On February 5th, Lois S. was admitted to the hospital to undergo tests for what she thought were routine health concerns. Those concerns were anything but routine, and by Saturday, Lois was in the Intensive Care Unit following surgery for a perforated colon which lead to infection and then to sepsis, a life-threatening condition.

With her husband and out-of-town children gathered around her, Lois spent the next 16 days in the Intensive Care Unit. Her family stood by her side as she fought to stay alive while her body battled pneumonia, a gallbladder infection, and ultimately both heart and kidney failure.

Lois fought hard – and won. After a total of seven weeks in the hospital she had recovered from the acute illnesses but was left so weak she was unable to walk or even sit up in a wheelchair.

Lois and her family were faced with a decision about her care and how to best handle her rehabilitation. She had had knee replacement surgery in the past and had experience in a rehab facility with which she was not pleased.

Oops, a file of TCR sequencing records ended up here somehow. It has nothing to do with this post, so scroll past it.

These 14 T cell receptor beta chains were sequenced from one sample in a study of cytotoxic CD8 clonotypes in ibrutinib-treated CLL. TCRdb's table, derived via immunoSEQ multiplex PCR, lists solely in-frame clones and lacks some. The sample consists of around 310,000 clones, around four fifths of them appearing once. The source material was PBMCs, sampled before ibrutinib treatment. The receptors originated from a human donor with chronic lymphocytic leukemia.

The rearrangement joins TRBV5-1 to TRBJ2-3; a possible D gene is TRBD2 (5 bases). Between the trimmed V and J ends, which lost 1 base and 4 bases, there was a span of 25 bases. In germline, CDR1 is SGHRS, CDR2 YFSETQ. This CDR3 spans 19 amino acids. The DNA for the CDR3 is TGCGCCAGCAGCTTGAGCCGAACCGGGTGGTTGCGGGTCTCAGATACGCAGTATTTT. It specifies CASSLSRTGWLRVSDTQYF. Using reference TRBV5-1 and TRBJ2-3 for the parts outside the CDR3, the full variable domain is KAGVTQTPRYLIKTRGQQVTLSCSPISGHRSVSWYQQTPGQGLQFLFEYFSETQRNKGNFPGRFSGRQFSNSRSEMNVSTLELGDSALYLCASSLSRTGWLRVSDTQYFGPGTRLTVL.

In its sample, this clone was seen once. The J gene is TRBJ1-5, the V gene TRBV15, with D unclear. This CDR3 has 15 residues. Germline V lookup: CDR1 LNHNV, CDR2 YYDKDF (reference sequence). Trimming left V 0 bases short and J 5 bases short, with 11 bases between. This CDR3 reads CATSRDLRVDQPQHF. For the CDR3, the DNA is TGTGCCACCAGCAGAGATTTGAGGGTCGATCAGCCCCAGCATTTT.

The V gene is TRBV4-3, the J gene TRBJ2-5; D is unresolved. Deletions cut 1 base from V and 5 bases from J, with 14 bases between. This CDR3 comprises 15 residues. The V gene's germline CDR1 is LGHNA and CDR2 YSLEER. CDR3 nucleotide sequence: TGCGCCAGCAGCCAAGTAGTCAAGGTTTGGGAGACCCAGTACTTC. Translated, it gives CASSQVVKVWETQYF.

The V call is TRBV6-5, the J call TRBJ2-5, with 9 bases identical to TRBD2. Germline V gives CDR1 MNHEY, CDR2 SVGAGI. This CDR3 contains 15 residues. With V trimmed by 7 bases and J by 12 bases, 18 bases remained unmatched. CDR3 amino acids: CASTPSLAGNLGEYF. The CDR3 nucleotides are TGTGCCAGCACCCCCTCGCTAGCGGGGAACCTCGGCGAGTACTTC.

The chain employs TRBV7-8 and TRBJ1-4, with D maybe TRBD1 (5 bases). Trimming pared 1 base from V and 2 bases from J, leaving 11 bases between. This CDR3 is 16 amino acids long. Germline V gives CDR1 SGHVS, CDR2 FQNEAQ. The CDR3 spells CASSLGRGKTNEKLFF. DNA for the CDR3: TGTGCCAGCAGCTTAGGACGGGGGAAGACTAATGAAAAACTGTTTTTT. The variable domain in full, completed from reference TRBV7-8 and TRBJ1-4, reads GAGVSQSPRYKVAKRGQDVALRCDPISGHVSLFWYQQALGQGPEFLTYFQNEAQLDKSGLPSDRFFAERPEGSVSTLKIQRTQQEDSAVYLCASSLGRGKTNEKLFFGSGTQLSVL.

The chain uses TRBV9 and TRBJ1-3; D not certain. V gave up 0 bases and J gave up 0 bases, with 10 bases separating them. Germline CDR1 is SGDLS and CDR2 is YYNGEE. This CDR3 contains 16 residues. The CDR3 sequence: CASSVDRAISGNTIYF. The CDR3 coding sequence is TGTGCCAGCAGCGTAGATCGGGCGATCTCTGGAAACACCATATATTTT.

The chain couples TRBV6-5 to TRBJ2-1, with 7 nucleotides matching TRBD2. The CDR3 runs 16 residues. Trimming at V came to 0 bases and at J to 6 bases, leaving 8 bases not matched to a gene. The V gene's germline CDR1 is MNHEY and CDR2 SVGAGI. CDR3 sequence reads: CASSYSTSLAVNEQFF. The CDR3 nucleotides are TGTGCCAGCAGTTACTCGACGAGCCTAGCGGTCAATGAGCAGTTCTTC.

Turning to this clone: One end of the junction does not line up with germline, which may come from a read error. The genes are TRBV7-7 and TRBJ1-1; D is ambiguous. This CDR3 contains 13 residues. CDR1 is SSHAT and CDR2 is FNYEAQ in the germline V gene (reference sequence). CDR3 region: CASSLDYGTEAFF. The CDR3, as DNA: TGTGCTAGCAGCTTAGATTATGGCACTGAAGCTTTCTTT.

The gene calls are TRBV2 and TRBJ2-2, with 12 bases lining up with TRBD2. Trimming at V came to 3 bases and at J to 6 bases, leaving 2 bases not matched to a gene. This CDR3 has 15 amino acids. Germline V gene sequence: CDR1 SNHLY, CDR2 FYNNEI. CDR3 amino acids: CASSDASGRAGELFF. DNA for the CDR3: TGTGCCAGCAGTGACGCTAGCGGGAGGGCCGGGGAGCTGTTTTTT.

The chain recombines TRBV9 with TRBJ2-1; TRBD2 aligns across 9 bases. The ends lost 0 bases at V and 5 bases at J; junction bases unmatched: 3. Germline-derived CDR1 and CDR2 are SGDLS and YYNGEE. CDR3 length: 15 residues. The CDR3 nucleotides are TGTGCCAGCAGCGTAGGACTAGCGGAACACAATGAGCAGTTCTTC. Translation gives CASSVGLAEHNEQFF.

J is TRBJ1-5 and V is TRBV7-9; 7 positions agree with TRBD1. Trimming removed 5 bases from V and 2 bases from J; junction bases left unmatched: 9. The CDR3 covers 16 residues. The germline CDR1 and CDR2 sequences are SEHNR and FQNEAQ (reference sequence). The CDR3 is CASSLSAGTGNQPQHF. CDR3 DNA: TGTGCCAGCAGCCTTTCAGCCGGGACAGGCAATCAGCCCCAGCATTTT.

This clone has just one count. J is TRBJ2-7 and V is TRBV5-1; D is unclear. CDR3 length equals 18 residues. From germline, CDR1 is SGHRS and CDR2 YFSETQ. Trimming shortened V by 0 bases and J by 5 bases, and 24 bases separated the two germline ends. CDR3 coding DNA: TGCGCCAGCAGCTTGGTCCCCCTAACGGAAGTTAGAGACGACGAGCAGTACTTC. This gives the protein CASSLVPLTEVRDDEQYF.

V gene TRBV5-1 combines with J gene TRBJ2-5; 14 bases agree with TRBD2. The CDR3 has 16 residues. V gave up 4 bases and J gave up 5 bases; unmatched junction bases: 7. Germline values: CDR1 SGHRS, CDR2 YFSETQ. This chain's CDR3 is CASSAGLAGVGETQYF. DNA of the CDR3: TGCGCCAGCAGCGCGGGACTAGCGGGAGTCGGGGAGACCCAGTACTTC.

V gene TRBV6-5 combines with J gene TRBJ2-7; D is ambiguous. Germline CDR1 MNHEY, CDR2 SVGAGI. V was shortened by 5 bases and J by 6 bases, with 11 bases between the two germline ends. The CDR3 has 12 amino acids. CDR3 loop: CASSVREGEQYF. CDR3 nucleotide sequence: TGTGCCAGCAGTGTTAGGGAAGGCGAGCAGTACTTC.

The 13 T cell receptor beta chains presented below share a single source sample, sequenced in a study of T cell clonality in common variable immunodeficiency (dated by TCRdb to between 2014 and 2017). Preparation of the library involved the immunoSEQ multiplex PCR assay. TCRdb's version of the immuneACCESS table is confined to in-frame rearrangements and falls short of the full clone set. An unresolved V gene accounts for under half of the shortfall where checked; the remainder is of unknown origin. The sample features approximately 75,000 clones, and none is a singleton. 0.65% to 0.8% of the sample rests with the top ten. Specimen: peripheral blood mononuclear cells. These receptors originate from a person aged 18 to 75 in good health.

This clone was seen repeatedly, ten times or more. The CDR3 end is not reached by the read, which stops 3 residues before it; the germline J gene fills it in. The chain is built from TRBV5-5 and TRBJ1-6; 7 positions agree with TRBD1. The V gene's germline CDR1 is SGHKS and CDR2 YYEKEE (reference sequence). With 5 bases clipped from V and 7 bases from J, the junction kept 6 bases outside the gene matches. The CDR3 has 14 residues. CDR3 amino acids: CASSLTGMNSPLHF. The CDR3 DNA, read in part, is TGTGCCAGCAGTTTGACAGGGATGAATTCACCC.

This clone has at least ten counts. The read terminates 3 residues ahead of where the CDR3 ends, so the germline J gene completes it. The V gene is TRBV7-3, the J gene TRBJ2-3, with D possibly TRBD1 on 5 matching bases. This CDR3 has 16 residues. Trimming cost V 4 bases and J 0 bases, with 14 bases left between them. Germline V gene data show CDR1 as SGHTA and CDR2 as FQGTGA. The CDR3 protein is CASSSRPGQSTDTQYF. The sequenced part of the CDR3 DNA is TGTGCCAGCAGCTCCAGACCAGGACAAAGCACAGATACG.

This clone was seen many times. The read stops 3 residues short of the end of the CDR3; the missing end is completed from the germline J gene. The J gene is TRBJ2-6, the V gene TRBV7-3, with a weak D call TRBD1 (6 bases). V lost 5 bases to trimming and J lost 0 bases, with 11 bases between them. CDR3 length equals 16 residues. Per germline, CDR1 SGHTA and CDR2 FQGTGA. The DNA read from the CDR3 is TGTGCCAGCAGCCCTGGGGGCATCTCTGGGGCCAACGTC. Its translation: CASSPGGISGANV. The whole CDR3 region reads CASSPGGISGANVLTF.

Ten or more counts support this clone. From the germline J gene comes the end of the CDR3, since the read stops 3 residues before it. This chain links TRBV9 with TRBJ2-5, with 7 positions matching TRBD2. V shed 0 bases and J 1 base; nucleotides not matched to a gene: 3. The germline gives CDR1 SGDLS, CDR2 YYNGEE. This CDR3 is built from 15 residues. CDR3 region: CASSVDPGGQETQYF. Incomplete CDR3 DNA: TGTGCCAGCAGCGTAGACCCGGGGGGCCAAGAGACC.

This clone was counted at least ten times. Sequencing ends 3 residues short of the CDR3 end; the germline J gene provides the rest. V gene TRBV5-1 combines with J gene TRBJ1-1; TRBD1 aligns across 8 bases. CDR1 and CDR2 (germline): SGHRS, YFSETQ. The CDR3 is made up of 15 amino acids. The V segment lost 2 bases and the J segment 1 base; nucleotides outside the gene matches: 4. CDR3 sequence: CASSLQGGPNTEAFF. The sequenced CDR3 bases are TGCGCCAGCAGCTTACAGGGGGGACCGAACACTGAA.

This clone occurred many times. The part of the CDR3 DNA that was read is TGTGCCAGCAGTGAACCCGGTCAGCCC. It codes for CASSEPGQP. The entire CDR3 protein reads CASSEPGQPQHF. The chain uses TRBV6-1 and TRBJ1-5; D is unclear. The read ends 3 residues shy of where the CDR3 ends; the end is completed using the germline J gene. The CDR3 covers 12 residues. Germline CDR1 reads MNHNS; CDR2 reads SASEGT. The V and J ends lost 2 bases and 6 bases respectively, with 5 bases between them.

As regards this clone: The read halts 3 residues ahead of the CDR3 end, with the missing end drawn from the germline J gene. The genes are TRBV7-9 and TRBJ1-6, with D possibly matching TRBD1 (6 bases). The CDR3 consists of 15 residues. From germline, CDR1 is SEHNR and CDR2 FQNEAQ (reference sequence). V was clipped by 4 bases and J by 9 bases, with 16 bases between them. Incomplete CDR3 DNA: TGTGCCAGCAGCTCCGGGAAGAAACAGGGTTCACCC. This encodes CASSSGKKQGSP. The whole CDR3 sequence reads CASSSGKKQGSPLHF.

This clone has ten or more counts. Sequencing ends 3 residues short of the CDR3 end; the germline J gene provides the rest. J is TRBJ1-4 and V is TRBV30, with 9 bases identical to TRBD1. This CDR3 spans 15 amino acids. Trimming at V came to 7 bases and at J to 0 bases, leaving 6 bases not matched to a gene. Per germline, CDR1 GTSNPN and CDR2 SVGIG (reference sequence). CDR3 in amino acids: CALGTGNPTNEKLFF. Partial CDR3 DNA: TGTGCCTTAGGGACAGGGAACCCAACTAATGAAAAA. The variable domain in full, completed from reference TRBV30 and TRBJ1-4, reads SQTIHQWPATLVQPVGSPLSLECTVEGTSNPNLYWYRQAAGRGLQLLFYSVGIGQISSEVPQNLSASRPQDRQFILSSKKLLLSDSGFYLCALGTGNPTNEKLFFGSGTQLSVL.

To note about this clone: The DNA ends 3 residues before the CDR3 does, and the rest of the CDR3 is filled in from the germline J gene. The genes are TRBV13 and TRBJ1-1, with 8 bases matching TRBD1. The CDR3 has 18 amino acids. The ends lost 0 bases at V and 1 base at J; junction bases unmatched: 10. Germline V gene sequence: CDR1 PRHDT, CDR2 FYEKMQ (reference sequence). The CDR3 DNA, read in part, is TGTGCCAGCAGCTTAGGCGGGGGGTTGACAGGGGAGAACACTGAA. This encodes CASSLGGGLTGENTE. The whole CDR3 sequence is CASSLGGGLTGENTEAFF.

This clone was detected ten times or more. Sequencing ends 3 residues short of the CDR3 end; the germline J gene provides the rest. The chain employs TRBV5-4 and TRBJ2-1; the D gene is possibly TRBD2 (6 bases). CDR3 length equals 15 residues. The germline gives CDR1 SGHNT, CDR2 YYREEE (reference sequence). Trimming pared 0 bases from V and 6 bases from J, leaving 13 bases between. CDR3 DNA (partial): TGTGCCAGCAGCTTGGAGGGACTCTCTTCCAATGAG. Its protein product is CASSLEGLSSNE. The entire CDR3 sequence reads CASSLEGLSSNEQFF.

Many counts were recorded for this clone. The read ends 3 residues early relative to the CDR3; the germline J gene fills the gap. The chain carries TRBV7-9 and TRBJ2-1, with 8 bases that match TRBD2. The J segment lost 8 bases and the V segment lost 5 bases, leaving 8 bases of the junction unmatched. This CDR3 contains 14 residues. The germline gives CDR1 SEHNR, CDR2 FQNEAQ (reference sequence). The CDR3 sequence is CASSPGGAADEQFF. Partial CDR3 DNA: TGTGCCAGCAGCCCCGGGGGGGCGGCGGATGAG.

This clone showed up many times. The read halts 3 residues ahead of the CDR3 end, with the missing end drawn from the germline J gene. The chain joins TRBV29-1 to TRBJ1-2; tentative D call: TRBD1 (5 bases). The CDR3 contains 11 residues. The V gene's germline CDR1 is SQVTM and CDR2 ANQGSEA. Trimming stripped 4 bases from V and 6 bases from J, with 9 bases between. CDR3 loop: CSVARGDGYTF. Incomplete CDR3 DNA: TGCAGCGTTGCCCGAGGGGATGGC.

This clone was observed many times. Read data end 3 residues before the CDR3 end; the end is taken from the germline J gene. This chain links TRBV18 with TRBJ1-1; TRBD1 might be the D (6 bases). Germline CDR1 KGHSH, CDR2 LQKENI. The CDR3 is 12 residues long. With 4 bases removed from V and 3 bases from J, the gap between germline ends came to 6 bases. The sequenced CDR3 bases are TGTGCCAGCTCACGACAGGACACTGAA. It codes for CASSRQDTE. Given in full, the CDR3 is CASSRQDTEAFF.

This time, Lois chose Robison Health and Rehabilitation Center at Cedar Sinai Park. Lois and her family had been familiar with Robison from its many decades as a nursing home, and were aware that it had undergone a recent transformation, including the addition of a state-of-the-art rehab facility.

“Robison Health & Rehabilitation Center is quite a gift our community has provided”, Lois shared. “The largest part of my recovery is due to the dedicated therapists and nursing staff at Robison.”

Although Lois entered Robison unable to even sit up in a wheelchair, she left Robison on June 26th, walking tall, with just the help of a walker.

“The staff was devoted to me and my care and showed me an outpouring of warmth and support”, Lois said. “The first time I stood – with the help of a harness and machine – nearly every staff member came to my room and congratulated me. Everyone was so encouraging, and their support made all the difference.”

Lois left Robison Rehab on June 26th but, as with all patients, will be remembered by the staff with whom she formed relationships. With its 44-suites and strong staff-to-patient ratios, Robison is small enough for highly personalized care, and large enough to offer expert care services and therapy.